Personally my family used to go to Glendhu Bay, a beautiful camp located on the shores of Lake Wanaka. I recall it took us the most part of a day to get there and if we were lucky without my brother getting carsick. Setting up the large family tent at the end of this arduous journey was something we dreaded, almost as much as packing it all back up at the end of the holiday!
But I do have fond memories of the 3 weeks we spent tenting, I loved hearing the pitter patter of the rain on the canvas roof and waking early to the sounds of birds, something I’m sure my parents didn’t appreciate quite so much. I also recall how hard it was to sleep in the hot tent at night. Tenting is a great way to truly feel outside and in nature.
Tents come in a variety of shapes and sizes so it’s easy to find a layout that suits and one that fits your budget.
Security can be a concern given canvas and zips aren’t the best protection from thieves, so it’s wise not to leave anything of value in the tent.
Our fickle weather can also be a spoiler. Tents aren’t very robust in howling winds and torrential downpours. I’ve pitted fellow campers whose tents have collapsed in the night and they’ve resorted to sleeping in the car!
When our boys were little we hired a camper and drove to Taupo crossing on the ferry. Being able to have everything on the road with us and easily available meant I could grab food from the fridge, clothes and toys from the cupboard whenever and where ever along the way. The boys become accustomed to eating and napping in their car seats. Finding a toilet also wasn’t a concern. We stopped when the boys grew too restless and took advantage of the many freedom and DOC campsites along the way. Security wasn’t a concern as we could secure the windows and lock the doors.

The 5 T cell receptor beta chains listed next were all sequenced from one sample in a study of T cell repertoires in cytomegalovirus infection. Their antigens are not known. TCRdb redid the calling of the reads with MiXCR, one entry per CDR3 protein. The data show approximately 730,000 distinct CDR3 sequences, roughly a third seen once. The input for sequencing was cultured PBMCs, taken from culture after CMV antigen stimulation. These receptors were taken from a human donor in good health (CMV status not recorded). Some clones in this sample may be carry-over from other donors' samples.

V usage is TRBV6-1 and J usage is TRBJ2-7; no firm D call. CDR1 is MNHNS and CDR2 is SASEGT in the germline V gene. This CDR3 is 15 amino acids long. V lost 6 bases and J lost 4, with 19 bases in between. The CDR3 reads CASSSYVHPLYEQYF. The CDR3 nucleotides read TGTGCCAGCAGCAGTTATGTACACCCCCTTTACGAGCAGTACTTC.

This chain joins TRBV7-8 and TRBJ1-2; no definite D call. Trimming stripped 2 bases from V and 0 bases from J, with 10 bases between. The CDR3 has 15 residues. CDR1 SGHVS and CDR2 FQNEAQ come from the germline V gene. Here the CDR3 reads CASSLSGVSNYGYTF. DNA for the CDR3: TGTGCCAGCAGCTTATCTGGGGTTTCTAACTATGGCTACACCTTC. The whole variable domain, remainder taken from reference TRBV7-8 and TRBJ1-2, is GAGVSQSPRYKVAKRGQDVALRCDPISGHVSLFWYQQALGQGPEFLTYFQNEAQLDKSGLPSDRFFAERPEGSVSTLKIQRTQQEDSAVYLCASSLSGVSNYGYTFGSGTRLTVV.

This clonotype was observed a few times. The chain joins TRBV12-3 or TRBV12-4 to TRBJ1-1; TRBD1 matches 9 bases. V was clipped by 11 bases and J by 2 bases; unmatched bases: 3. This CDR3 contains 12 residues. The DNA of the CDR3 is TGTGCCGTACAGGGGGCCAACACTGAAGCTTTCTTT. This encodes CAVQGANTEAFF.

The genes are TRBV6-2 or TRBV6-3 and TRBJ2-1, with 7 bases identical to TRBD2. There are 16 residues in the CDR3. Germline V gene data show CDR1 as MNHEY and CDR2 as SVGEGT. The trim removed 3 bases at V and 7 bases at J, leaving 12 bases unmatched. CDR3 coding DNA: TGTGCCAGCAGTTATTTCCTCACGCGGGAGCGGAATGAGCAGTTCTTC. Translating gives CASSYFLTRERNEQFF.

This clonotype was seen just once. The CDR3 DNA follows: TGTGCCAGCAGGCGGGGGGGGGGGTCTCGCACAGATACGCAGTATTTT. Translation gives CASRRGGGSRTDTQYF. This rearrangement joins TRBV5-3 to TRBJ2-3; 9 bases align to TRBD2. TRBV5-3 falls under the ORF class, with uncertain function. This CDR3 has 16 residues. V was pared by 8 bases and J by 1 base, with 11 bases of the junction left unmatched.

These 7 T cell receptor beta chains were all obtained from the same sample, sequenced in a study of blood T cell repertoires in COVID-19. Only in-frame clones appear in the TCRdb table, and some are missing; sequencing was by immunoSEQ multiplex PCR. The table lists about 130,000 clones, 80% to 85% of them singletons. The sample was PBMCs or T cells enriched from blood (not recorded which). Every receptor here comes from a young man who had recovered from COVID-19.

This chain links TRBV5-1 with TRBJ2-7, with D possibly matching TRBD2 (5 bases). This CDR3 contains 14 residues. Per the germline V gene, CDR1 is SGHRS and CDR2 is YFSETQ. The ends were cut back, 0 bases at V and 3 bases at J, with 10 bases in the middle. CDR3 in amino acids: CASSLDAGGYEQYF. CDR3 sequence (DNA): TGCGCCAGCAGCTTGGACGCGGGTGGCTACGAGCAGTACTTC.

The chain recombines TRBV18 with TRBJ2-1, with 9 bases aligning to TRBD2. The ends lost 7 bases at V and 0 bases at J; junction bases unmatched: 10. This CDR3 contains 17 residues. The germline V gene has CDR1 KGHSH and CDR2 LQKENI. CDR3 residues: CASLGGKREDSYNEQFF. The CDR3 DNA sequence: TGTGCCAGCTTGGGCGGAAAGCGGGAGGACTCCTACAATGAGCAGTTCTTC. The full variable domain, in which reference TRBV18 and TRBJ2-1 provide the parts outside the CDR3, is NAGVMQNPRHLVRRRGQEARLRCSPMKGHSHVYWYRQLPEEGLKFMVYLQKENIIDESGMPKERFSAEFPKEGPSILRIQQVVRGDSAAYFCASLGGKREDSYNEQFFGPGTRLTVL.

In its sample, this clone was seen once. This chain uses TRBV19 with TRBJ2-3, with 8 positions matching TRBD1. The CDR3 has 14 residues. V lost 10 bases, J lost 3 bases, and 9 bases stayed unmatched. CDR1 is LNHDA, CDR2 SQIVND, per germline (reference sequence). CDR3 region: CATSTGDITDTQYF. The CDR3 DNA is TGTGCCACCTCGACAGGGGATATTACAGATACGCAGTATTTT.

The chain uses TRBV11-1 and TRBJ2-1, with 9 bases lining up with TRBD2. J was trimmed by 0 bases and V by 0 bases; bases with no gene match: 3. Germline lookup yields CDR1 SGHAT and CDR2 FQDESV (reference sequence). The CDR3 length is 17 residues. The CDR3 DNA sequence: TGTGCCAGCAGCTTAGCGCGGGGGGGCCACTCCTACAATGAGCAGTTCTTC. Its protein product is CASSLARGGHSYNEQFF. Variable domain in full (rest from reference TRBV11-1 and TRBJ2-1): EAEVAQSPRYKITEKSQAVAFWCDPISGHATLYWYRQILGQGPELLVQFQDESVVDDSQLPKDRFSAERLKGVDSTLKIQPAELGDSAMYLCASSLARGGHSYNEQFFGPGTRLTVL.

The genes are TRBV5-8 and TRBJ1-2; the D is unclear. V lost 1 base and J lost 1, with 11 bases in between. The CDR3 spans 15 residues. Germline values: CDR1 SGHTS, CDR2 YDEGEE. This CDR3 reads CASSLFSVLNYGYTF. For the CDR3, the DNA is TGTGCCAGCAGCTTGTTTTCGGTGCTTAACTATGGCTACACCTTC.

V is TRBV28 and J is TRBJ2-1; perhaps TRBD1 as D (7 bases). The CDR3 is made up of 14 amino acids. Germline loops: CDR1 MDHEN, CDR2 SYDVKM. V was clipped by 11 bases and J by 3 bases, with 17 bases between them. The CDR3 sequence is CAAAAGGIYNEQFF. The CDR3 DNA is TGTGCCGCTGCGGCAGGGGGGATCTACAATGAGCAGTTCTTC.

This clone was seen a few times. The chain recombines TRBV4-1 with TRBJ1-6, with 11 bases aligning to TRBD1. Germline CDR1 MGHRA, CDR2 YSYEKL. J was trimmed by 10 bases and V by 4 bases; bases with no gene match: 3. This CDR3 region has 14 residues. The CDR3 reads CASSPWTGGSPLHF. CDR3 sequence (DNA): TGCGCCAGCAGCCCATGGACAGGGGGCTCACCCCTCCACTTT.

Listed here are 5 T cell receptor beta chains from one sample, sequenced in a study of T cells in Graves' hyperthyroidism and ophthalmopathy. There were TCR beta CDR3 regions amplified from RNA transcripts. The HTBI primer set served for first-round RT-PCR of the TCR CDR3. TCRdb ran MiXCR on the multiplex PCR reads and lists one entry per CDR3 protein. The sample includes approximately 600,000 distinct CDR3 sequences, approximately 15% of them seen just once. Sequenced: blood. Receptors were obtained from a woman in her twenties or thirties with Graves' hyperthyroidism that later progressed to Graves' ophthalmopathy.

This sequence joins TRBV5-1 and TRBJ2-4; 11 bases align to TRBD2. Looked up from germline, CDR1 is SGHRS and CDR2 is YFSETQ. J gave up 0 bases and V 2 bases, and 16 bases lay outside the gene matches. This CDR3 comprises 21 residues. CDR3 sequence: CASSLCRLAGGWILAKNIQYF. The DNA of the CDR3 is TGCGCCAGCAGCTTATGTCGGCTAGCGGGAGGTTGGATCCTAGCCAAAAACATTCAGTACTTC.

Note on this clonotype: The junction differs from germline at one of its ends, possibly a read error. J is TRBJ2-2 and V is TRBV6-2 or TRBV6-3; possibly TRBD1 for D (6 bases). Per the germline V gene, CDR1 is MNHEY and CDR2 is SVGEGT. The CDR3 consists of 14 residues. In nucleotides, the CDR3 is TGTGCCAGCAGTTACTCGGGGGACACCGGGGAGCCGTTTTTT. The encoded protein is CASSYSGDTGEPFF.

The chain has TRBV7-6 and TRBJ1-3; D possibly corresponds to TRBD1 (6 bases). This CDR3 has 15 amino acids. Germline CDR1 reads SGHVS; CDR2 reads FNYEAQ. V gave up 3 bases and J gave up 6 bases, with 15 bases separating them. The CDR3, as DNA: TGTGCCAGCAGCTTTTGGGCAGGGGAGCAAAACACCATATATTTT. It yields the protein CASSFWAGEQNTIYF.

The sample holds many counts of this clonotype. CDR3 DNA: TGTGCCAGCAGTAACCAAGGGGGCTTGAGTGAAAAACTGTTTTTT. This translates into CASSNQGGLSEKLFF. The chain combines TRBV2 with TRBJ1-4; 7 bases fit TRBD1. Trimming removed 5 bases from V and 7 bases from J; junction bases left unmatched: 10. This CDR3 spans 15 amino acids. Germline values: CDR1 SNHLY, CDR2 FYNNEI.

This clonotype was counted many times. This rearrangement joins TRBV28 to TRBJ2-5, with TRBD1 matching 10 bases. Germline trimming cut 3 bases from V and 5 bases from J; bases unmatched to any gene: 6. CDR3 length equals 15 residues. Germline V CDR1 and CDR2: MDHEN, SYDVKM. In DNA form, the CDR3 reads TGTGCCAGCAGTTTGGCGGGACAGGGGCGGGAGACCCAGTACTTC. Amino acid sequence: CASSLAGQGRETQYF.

We only hired the camper, we couldn’t afford or justify the expense of owning it. Especially for it to sit outside the house parked in the drive not being used and waiting for the next trip. I’ve heard from friends remedial work can also be expensive especially for older campers like those we could have afforded. Older less expensive vehicles often require more maintenance and have slower engines. I doubt my husband would cope dawdling along to our destination whilst being overtaken or worse having to stop to let the queue of traffic past.
One other problem, if we weren’t continuously travelling and had actually properly set up and unpacked at a campsite with an awning, outdoor chairs, table and BBQ, would be the packing up required every time we moved on.
The caravan has the same benefits of the campervan, it can be left packed and ready to go but for a fraction of the price. It can also be stored near or on-site at your regular camp spot like we do.
The caravan means that once we have arrived on site, backed her in place, wound out the awning and set up the deck chairs we have the ability to take our vehicle and explore the local attractions or just pop into town for some bread and milk (or wine!).
At the end of the day our Bailey caravan is a little bit of luxury with its comfy bed, ensuite, TV and heater ensuring we are kept cosy even at the edges of the season when Jack Frost bites. A leisurely brekkie and coffee in our PJ’s in the comfort of the van sets us up for a new day of exploration. It truly is like having a motel on wheels.
Another perk of a caravan is that they can be used for other purposes such as a playroom for the kids, a guest bedroom or just a quite space to relax away from a hectic household filled with teenage boys!
Personally I love the caravan (although I am a little bias!). We go away as often as we can, it’s so easy! We can explore our country at our own pace, whether that’s one night at a spot or several when we discover a new favourite.
But these are just my thoughts and as we know everyone has different requirements and ideas so it’s all about finding the best fit for you!